Cuts strand disabled people without employment support

Disabled people could be stranded in unemployment because jobs support services are being devastated by local authority spending cuts, a study has found.

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Disabled people could be stranded in unemployment because jobs support services are being devastated by local authority spending cuts, a study has found.

More than half of supported employment providers are facing local authority funding cuts of at least 15% , according to the poll by industry body the British Association for Supported Employment (BASE).

A quarter of providers said they were facing council cuts of between 50% and 100% prompting some to predict that their service would close.

Others were making redundancies and stripping back provision even though caseloads were rising.

BASE chief executive Huw Davies admitted surprise at the size of the cuts. “The worry is that the timing of it is not great,” he said. “There’s more competition for jobs and without the support some people are not going to get work.”

Davies said some local authorities were stopping provision because they saw this area as already covered by the government’s national Work Choice programme aimed at finding jobs for disabled people.

However, he argued that local authorities were being short-sighted in refusing to fund supported employment, citing evidence from Kent Council that investing in supported employment could bring savings.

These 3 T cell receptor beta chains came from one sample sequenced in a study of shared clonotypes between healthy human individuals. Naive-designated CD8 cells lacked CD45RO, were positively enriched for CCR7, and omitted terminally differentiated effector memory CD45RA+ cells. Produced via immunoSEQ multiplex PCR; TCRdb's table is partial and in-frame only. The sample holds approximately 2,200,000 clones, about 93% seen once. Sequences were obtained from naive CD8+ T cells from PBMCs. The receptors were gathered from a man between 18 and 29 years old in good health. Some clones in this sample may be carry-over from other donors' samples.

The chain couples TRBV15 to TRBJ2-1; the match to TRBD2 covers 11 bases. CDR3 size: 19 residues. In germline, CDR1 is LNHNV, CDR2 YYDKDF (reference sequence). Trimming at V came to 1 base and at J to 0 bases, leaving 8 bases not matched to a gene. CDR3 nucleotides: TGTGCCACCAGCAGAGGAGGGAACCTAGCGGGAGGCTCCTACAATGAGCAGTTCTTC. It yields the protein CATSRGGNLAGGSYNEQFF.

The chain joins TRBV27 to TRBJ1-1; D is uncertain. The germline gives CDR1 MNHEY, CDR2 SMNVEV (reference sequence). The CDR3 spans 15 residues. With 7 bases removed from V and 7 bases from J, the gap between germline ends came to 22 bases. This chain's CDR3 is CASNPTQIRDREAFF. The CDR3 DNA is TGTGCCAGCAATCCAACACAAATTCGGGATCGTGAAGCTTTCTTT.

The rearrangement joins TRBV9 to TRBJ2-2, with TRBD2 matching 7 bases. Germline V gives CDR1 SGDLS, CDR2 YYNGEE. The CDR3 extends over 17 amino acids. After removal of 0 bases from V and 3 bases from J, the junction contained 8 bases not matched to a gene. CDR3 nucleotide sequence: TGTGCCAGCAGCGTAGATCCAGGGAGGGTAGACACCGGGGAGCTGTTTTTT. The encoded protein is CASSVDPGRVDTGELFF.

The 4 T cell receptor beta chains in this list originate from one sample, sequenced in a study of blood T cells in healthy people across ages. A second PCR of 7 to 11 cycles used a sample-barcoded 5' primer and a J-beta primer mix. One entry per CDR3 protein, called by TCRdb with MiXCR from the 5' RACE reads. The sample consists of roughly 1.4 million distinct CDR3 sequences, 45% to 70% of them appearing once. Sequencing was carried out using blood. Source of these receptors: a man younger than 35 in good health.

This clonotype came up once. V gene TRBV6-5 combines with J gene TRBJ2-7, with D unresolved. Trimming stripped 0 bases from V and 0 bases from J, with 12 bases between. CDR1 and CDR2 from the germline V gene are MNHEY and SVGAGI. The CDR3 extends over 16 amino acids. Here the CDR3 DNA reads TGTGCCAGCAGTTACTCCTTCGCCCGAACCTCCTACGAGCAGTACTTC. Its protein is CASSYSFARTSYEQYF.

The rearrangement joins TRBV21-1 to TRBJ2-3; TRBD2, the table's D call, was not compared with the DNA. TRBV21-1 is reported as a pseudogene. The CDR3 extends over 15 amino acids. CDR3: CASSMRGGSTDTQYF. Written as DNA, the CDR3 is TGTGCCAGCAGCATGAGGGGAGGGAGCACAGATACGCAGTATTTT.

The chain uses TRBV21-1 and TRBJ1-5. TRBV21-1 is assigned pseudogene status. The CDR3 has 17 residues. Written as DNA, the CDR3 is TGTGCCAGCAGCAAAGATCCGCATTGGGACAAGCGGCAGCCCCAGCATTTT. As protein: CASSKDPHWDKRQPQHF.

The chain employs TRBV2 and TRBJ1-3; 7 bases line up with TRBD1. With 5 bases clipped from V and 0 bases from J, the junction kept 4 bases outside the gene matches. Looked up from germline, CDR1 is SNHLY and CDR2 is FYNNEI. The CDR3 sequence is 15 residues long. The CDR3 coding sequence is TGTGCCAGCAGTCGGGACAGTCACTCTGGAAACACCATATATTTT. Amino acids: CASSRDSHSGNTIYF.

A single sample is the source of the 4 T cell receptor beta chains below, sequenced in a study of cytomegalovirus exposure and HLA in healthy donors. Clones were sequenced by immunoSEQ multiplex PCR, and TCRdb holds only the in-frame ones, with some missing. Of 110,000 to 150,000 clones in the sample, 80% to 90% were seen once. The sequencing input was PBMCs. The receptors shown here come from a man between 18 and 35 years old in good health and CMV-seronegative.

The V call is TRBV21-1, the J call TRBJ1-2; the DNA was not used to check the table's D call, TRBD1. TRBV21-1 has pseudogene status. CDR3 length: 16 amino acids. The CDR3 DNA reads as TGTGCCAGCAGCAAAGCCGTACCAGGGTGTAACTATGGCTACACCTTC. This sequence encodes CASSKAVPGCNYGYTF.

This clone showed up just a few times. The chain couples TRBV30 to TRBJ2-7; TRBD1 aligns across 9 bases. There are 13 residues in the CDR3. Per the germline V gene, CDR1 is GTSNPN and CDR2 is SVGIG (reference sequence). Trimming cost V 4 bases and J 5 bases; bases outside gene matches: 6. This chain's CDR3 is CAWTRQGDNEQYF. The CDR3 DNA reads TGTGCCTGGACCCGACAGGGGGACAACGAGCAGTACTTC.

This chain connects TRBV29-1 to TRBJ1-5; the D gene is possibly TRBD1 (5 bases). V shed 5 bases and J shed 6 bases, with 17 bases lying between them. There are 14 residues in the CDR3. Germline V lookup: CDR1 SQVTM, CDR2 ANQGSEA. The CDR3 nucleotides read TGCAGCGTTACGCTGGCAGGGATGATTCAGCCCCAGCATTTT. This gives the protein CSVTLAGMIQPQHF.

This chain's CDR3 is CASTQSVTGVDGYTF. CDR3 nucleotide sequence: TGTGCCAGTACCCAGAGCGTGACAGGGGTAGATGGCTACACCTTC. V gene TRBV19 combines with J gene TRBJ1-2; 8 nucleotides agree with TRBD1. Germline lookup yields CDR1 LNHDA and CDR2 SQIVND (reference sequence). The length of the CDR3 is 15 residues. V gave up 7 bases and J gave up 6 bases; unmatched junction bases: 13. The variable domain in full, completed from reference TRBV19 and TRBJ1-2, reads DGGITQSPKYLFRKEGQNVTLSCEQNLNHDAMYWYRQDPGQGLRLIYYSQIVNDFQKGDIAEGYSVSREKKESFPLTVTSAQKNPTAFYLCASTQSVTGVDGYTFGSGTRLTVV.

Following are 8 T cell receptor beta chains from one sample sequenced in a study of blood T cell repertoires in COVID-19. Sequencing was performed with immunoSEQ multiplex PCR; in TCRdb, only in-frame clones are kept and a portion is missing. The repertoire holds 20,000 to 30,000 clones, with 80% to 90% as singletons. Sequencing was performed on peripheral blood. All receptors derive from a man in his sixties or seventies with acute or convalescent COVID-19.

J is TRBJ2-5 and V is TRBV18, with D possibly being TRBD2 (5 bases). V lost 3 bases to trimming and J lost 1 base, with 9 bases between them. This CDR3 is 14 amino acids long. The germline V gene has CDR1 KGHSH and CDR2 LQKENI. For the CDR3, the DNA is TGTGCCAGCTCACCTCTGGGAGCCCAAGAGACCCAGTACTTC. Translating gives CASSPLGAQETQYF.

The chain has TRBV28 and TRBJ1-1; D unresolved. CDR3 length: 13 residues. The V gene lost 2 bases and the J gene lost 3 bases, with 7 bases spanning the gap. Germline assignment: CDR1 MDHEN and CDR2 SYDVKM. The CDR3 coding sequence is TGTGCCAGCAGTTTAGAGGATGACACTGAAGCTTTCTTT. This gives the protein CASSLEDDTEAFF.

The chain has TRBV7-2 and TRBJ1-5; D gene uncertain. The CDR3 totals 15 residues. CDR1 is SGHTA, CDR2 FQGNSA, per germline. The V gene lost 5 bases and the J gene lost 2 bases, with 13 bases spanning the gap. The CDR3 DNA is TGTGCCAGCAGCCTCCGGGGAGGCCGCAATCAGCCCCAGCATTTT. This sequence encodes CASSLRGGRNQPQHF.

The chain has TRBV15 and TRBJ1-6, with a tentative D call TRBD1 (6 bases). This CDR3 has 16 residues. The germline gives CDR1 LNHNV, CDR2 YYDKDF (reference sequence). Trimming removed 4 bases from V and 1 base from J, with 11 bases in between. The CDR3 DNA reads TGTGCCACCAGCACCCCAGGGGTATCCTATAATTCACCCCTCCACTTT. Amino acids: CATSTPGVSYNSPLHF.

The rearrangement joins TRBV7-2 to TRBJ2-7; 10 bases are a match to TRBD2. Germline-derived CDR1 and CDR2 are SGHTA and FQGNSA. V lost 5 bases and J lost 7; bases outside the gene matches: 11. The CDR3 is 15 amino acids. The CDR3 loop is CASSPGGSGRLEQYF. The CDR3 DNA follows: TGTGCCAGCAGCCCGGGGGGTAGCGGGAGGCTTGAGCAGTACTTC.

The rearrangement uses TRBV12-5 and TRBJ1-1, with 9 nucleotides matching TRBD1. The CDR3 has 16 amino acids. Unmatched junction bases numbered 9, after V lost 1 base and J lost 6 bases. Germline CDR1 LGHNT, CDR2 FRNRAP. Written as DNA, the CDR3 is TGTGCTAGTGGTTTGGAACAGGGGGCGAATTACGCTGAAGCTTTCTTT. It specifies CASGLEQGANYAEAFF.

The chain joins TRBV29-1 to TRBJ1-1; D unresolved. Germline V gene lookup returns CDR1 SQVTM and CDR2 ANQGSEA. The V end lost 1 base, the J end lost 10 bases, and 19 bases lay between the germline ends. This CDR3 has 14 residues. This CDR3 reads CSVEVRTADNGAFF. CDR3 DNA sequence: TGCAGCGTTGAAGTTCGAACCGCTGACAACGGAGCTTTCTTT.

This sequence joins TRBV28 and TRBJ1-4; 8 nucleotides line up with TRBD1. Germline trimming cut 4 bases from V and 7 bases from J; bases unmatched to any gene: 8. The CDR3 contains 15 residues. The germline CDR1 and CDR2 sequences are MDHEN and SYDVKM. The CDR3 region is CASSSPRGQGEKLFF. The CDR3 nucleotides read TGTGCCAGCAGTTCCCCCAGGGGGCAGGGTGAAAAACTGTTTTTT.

The council concluded last summer that supported employment provided savings to the public purse of £3,564 for each person helped each year, including up to £1,200 a person for the local authority.

Davies said the cuts had not been thought through. “We are going to lose expertise and links. If in three to four years councils want to re-establish services they will have to start from scratch,” he said.

The results of today’s study follow news that one-fifth of social care providers are set to close due to fee cuts and 90% charities expect their funding to be reduced this year.

However, John Nawrockyi, chair of the Association of Directors of Adult Social Services’ physical disabilities network, said councils had few options when budgets were tight and this was just one area that was under pressure.

“Where supported employment is linked into the personalisation agenda that should give them some degree of protection because people can get funding for it through their individual budget,” he said.

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